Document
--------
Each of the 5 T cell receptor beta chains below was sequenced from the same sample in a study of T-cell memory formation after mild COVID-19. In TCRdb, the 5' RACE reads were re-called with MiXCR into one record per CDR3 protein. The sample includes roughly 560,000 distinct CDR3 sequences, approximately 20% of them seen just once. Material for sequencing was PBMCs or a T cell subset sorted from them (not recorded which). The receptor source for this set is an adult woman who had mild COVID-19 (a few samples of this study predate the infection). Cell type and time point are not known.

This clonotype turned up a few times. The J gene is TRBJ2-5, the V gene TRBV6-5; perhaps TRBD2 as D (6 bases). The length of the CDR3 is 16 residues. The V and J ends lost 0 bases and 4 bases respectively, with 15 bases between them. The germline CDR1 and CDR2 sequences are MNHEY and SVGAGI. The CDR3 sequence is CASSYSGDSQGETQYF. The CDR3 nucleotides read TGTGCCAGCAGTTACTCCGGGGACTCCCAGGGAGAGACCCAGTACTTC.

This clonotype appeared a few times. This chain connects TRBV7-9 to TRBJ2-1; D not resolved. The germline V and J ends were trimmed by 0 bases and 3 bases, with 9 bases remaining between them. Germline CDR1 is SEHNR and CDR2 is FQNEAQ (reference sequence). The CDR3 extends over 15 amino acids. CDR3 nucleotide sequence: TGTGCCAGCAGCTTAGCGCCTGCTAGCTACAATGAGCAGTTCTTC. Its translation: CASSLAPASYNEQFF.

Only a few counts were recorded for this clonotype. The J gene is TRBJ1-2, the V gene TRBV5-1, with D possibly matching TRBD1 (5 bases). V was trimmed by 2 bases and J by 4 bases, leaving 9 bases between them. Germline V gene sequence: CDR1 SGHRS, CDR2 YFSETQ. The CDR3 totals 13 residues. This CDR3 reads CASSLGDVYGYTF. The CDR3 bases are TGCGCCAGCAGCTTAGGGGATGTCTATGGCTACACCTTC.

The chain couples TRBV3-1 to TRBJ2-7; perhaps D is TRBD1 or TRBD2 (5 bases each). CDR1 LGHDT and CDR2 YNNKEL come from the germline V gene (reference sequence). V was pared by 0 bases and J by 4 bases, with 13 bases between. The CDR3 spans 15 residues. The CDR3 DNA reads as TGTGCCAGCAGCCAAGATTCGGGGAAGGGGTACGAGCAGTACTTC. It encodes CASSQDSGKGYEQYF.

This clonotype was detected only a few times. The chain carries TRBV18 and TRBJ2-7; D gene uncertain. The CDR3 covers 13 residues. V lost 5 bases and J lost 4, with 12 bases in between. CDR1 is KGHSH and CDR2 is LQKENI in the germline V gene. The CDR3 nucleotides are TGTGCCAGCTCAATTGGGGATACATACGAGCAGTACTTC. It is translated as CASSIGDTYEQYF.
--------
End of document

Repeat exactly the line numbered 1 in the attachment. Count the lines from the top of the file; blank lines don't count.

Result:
Each of the 5 T cell receptor beta chains below was sequenced from the same sample in a study of T-cell memory formation after mild COVID-19. In TCRdb, the 5' RACE reads were re-called with MiXCR into one record per CDR3 protein. The sample includes roughly 560,000 distinct CDR3 sequences, approximately 20% of them seen just once. Material for sequencing was PBMCs or a T cell subset sorted from them (not recorded which). The receptor source for this set is an adult woman who had mild COVID-19 (a few samples of this study predate the infection). Cell type and time point are not known.